“He has an overpowering fastball,” Feller told a Cleveland TV station after watching Strasburg pitch into the sixth inning against the Indians, giving up one run. “He’s worthwhile to go to see. He probably throws harder consistently than anyone in baseball at the moment.”

Feller added, “He’s a very refreshing breath of fresh air.”

As Bob Feller once was.

“I don’t think anything had ever happened like Feller,” Cleveland writer Bob August recalled a few years ago in Sports Illustrated. “It was the Depression and things were pretty bad here, and then this amazing kid came along. What a lift it gave us all. People today who don’t know exactly what he did still seem to sense how special Bob Feller was to Cleveland.”

Comparisons abound

Where Feller was a ready-made teenage phenom, Strasburg needed more time to develop. He had to slim down (he’s now a solid 6 feet 4, 220 pounds), get in shape and refine his mechanics. But like Feller, he is blessed with rare pitching gifts, skills that can be honed and improved but not taught. Also like Feller, he possesses laser-like intensity and a bulldog competitiveness.

Perhaps the strongest thread between the pitchers is that Feller threw very, very hard—triple-digit hard—and so does Strasburg. The 100 mile-an-hour fastball is baseball’s he-man pitch, and only a select few have been able to throw it. Strasburg was timed by radar guns in college at 103 mph (so far with the Nationals he has topped out at 100). “Rapid Robert” Feller, four inches shorter and 35 pounds lighter than Strasburg, had a fastball that would have been clocked above 100 mph if a suitable timing device had existed.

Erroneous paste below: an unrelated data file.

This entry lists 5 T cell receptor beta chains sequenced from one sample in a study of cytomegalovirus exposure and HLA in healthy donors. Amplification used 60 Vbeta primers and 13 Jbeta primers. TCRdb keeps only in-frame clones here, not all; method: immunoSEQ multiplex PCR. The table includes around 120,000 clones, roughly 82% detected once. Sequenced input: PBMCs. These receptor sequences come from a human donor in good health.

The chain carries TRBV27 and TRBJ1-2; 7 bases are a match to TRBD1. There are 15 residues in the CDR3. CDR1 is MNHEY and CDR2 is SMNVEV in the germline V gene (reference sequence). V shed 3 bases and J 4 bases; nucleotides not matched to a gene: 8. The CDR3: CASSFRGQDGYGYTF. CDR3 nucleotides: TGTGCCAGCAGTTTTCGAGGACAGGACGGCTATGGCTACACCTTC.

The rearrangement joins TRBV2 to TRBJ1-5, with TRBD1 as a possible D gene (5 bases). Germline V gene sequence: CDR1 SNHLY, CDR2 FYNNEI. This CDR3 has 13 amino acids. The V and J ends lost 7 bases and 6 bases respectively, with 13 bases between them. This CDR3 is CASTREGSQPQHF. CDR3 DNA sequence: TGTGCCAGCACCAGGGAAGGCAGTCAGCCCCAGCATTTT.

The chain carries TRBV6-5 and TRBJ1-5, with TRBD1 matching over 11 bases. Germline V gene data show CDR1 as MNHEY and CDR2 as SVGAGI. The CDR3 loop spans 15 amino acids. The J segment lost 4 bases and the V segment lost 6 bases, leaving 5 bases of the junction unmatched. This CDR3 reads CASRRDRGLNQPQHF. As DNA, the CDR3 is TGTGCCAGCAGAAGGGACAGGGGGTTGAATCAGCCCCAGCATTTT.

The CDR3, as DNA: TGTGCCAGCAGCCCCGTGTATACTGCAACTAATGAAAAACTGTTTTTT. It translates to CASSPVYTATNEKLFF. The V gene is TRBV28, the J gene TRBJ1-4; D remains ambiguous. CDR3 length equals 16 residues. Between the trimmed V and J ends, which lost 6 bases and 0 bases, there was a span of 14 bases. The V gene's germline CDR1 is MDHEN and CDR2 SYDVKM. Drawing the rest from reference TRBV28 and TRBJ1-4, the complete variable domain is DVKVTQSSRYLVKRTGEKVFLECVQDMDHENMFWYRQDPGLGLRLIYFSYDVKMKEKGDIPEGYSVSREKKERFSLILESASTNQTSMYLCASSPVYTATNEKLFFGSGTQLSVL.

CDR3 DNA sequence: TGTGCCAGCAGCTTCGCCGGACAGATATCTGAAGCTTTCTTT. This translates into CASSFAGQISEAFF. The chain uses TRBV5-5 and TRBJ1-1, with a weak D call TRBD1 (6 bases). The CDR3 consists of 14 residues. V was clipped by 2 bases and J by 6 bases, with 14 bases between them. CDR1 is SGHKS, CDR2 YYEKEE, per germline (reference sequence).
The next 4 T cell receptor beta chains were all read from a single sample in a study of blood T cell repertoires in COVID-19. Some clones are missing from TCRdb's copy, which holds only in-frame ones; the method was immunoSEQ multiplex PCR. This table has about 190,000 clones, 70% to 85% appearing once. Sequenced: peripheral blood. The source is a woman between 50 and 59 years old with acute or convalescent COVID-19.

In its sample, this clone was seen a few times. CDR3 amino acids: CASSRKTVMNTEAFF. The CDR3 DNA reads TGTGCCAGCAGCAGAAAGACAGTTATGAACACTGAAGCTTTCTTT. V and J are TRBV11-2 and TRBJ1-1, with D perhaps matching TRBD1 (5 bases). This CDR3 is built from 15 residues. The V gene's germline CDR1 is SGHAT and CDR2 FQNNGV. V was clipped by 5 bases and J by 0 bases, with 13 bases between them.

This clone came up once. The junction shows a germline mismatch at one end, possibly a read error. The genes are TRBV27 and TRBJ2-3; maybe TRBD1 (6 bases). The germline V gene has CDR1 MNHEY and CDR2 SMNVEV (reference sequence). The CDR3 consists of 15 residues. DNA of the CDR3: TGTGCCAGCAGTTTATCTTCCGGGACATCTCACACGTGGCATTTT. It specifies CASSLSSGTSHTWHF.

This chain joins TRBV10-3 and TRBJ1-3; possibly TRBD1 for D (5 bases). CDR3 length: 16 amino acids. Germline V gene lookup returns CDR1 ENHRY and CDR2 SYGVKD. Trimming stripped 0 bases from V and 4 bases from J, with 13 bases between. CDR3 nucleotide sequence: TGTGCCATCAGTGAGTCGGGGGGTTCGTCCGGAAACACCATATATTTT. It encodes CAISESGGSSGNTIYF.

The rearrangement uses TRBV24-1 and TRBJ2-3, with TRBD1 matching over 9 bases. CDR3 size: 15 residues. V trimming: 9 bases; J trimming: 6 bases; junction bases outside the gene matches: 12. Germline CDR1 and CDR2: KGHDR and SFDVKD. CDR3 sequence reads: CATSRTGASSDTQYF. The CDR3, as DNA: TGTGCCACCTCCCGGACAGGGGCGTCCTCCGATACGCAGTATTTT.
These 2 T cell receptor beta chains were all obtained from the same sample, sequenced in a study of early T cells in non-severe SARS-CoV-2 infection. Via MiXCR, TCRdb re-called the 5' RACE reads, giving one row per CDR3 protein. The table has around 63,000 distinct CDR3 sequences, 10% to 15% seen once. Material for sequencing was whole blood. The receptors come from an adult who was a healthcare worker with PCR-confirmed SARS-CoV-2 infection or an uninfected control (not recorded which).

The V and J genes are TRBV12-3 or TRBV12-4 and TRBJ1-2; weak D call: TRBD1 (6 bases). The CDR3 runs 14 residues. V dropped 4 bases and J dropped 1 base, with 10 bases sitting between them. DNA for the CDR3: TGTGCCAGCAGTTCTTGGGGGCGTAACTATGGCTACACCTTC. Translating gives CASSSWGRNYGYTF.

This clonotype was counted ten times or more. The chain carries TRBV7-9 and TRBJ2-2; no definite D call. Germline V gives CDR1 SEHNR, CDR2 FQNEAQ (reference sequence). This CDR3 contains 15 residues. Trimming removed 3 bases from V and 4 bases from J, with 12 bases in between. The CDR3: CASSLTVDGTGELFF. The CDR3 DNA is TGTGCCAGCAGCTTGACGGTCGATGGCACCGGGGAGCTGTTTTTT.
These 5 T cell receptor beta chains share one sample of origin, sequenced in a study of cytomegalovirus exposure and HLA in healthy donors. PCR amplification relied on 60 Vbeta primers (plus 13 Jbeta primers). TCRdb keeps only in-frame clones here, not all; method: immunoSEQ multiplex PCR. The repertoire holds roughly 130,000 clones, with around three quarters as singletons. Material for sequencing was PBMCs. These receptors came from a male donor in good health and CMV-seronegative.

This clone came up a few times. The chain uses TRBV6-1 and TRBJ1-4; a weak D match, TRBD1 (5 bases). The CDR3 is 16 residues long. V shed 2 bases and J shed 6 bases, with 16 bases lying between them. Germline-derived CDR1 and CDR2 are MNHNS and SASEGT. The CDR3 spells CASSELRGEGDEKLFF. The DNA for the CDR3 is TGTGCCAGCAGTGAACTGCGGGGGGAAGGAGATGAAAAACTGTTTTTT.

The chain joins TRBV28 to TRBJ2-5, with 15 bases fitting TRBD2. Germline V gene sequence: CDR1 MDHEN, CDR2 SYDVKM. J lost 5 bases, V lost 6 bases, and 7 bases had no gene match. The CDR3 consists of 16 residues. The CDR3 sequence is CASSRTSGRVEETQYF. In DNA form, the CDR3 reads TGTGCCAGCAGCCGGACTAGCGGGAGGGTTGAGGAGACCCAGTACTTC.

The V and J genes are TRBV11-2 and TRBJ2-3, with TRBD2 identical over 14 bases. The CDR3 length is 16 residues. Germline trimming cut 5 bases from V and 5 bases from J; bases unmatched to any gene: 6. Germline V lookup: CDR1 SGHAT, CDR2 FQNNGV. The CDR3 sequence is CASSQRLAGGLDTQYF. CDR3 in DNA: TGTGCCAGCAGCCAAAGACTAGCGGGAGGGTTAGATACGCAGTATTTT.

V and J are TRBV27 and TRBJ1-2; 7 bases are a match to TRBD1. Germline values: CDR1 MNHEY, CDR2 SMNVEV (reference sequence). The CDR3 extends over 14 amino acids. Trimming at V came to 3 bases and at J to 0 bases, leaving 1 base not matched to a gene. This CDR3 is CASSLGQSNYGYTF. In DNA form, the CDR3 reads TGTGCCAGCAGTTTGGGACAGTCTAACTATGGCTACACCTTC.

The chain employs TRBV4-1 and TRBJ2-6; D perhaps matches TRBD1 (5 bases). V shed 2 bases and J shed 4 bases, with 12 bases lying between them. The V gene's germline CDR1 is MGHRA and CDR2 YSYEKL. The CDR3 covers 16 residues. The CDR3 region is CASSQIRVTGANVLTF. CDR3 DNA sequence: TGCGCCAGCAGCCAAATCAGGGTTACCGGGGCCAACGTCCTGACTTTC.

It so happened Feller was timed, first against a motorcycle (it’s true), then by a device borrowed from the Aberdeen Proving Grounds in Maryland. The motorcycle started in center field and roared past Feller at 86 mph as he began his windup. But his pitch reached home plate before the motorcycle—proof, as it were, that the ball was likely traveling in the 100 mph range. In 1946, on a trip to Washington, D.C.’s old Griffith Stadium, an artillery velocity meter—usually used to measure the speed of missiles and rockets—was shipped in from Aberdeen. Before a battery of press photographers, Feller’s pitches were recorded at 98.6 mph by the Army’s machinery, a finding that’s still debated.